On November 26, Quebec's Finance Minister tabled a bill intended to amend the provisions of the Civil Code of Quebec (CCQ) concerning hypothecs (security interests).[1] This update provides a summary of the proposed changes.

The proposed changes relate to (i) hypothecs granted in favour of an agent for the benefit of present and future creditors, and (ii) hypothecs on bank deposits and certain other monetary obligations.

Hypothecs granted to an agent for a group of creditors

Under personal property legislation in the common-law provinces, security may be granted in favour of an agent for present and future creditors ("collateral agent" or "security agent"). Currently, article 2692 CCQ permits the granting of security to such a representative (described in the CCQ as a person holding a "power of attorney" for the creditors) only if the obligations secured are debt securities such as bonds or debentures.

Therefore Quebec law currently does not contemplate that a borrower directly grant to an agent representing a syndicate of lenders a hypothec securing loans that may be made to the borrower by existing or future members of the syndicate. To achieve an equivalent result, a number of techniques have been developed by legal practitioners. For example, a borrower may issue a debenture secured by a hypothec on its assets in favour of an agent who will act for the benefit of the holder(s) of the debenture. The debenture is then pledged in favour of the syndicate members, who become holders of that debenture and may demand payment thereof if the borrower defaults under the loans. If the borrower fails to pay the debenture, the agent may realize the hypothec and the proceeds of realization will be applied to the repayment of the debenture; these proceeds will be distributed to the lenders in their capacity as holders of the debenture. Finally, as the debenture is held as security for the loans, the funds received will be applied to these loans.

The technique described above (two levels of security) is unduly complex and often not well understood by borrowers and lenders. Under the proposed amendments, the use of this technique will be no longer necessary.[2] It will be possible to secure loans made by a syndicate of lenders by granting to an agent of the lenders a hypothec directly securing the loans in a manner similar to existing practices in the common-law provinces and the United States.[3]

This proposed modernization of Quebec law was the subject of a recommendation by the Québec Bar some years ago. It will also resolve a controversy on the scope of the current text of article 2692: the Superior Court of Quebec had interpreted that provision as requiring that a hypothec securing a debt security be granted by notarial deed even if the hypothec is directly granted to the holder of the debt security (i.e. even if the hypothec is not granted to a representative of other holders of debt securities).[4]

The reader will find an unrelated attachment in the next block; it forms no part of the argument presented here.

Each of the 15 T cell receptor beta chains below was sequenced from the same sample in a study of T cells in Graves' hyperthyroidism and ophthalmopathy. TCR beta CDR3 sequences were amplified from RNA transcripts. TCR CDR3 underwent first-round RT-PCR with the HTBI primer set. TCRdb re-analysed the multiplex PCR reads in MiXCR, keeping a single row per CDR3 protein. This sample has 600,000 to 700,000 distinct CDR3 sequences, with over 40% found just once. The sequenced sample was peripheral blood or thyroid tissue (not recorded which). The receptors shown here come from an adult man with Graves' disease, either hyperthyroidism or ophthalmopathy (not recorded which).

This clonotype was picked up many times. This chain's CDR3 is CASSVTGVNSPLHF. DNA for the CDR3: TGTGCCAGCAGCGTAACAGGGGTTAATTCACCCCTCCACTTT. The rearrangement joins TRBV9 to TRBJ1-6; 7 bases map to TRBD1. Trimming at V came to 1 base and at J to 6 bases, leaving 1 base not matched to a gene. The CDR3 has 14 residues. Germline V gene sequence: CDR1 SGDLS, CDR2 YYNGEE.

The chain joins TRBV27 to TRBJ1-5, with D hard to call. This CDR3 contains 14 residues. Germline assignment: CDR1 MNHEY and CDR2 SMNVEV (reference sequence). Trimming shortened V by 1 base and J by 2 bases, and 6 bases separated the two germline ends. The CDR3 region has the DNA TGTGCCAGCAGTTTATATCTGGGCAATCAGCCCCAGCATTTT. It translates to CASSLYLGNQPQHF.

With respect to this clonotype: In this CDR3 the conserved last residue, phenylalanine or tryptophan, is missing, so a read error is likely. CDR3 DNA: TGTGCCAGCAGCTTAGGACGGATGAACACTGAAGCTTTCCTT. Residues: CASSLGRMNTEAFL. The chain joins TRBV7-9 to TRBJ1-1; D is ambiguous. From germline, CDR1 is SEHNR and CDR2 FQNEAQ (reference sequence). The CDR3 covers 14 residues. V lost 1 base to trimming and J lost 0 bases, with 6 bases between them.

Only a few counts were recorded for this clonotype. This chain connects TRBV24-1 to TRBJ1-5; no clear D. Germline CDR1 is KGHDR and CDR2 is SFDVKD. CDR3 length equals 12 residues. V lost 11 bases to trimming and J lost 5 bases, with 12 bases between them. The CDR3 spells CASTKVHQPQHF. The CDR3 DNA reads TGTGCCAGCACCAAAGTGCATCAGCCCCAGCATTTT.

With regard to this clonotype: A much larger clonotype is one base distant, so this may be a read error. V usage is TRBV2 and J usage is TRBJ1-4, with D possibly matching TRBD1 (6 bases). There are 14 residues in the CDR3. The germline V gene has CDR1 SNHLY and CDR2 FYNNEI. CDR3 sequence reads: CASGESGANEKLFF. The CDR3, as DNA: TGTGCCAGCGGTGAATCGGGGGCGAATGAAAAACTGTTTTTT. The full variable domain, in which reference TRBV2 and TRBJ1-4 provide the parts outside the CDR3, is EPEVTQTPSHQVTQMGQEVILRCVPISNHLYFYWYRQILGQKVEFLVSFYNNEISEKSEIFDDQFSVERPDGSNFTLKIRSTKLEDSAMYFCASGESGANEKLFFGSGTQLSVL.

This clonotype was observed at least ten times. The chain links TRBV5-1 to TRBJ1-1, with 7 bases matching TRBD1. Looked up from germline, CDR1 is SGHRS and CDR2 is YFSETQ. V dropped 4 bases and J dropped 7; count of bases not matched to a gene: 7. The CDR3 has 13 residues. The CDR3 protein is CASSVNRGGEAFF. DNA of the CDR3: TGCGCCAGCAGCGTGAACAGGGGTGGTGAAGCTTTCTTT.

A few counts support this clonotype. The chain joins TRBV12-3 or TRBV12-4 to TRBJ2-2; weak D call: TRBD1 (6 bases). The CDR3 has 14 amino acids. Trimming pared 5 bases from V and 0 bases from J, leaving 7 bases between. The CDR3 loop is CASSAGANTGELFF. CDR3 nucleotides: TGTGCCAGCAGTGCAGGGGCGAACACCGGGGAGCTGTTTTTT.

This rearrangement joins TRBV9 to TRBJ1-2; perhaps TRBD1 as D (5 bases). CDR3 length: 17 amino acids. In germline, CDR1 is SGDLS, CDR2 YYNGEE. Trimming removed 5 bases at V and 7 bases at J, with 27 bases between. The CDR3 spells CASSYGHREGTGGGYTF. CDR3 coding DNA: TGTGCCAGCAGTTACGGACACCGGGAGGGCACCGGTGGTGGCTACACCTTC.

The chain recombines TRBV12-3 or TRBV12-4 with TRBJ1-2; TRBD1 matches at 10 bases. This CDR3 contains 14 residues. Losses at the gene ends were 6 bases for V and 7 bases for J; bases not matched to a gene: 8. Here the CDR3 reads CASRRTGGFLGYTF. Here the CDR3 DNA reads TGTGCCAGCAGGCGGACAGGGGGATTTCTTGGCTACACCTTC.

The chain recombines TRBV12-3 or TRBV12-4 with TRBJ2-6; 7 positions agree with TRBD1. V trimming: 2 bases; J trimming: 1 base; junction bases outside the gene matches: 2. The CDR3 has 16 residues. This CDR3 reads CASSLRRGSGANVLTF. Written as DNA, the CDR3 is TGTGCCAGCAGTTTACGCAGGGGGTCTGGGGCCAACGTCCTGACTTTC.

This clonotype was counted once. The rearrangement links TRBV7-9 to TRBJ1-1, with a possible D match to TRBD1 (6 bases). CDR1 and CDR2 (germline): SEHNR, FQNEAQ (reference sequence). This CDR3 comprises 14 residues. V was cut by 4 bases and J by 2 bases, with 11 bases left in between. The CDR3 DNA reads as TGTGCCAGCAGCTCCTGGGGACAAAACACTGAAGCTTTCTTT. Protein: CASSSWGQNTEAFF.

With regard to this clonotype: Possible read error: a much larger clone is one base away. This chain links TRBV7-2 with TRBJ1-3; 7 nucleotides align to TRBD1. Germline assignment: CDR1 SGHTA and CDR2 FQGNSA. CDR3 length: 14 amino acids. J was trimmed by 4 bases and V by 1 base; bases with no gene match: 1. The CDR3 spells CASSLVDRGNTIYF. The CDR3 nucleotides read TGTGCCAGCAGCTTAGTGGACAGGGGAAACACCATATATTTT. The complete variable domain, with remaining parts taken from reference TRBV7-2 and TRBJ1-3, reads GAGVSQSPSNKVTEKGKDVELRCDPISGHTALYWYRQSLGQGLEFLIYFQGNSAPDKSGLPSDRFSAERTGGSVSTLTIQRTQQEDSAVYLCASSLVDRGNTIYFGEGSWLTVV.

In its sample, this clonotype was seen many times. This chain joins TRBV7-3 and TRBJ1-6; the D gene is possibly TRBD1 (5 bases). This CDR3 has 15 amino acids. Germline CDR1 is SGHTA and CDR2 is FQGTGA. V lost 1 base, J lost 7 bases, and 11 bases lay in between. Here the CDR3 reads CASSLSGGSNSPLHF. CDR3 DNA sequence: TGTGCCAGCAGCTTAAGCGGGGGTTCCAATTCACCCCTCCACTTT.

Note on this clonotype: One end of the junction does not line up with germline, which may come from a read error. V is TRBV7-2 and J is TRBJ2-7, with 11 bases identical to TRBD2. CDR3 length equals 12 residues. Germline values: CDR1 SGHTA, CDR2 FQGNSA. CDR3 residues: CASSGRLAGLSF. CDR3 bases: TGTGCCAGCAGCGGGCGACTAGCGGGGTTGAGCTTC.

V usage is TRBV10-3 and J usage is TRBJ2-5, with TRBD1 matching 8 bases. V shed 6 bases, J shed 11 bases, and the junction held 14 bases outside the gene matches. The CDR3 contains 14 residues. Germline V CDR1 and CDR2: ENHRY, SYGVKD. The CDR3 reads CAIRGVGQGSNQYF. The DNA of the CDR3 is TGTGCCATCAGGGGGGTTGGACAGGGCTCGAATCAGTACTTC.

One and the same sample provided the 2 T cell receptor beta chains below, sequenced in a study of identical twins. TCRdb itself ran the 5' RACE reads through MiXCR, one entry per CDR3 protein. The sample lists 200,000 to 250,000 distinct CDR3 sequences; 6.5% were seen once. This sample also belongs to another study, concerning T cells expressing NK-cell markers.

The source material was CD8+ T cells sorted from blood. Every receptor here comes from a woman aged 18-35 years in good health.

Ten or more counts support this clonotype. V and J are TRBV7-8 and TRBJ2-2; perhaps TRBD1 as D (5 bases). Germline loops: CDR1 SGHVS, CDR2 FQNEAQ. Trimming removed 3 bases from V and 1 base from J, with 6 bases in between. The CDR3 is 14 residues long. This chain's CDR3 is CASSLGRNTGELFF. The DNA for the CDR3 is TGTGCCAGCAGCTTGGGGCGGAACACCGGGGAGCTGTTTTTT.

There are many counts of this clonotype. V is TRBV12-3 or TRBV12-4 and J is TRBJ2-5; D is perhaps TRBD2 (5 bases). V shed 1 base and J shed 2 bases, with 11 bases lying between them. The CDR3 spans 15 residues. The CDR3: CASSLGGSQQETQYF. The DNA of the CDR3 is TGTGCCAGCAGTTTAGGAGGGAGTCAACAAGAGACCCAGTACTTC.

Security on bank deposits

The proposed amendments create a new regime for security interests in bank deposits and certain other monetary obligations. The proposal has been inspired from article 9 of the US Uniform Commercial Code.

The present summary is confined to security interests in bank deposits; the new regime in its entirety will be discussed in a future update. It should be noted, however, that Bill 28 indirectly recognizes the effectiveness of a set-off agreement as a security device.

The term "bank deposit" is used here as a short-hand. The proposed legislation applies to any deposit with a financial institution receiving deposits from the public (e.g. a bank, credit union, trust company, etc.). In essence, the new regime will enable clients of a financial institution to grant a security interest in their deposits pursuant to the methods provided by US law (which methods are not currently contemplated by Quebec law):

  1. If the client wishes to grant a security interest to the financial institution with which the deposit is made, the security will automatically become valid and perfected upon the client giving written consent to its deposit being retained as security. This method may be used where the depositary institution is already a creditor of the client or intends to extend credit to the latter on the security of the deposit.
  2. If the client wishes to grant a security interest to a third party, i.e. to a creditor who is not the depositary institution, the security will become valid and perfected once the client, the creditor and the depository institution have agreed in writing that the creditor will have the power to dispose of the deposit without the client's intervention. This agreement (known as a "control agreement"), if the parties so desire, may authorize the client to make withdrawals until the creditor revokes the authorization. It must be noted, however, that a client of a financial institution cannot compel the institution to become party to a control agreement.

Security granted using any one of the above methods does not need to be registered. It also confers on the creditor a "super-priority". For example, if a company grants to Bank X a hypothec on all its present and future receivables[5] and if the company subsequently grants to Bank Y a hypothec on its deposits with Bank Y, Bank Y's hypothec would rank prior to Bank X's hypothec even if that hypothec had already been registered in the Quebec's security registry.

Finally two points should be kept in mind. First, this new regime is available not only to corporations, trusts and partnerships, but also to consumers (although in the latter case, RRSP-related deposits and certain others are excluded). Second, it will still be possible to hypothecate bank deposits without using the above methods; in that case, however, a registration would have to be effected in the Quebec's security registry in order to achieve perfection.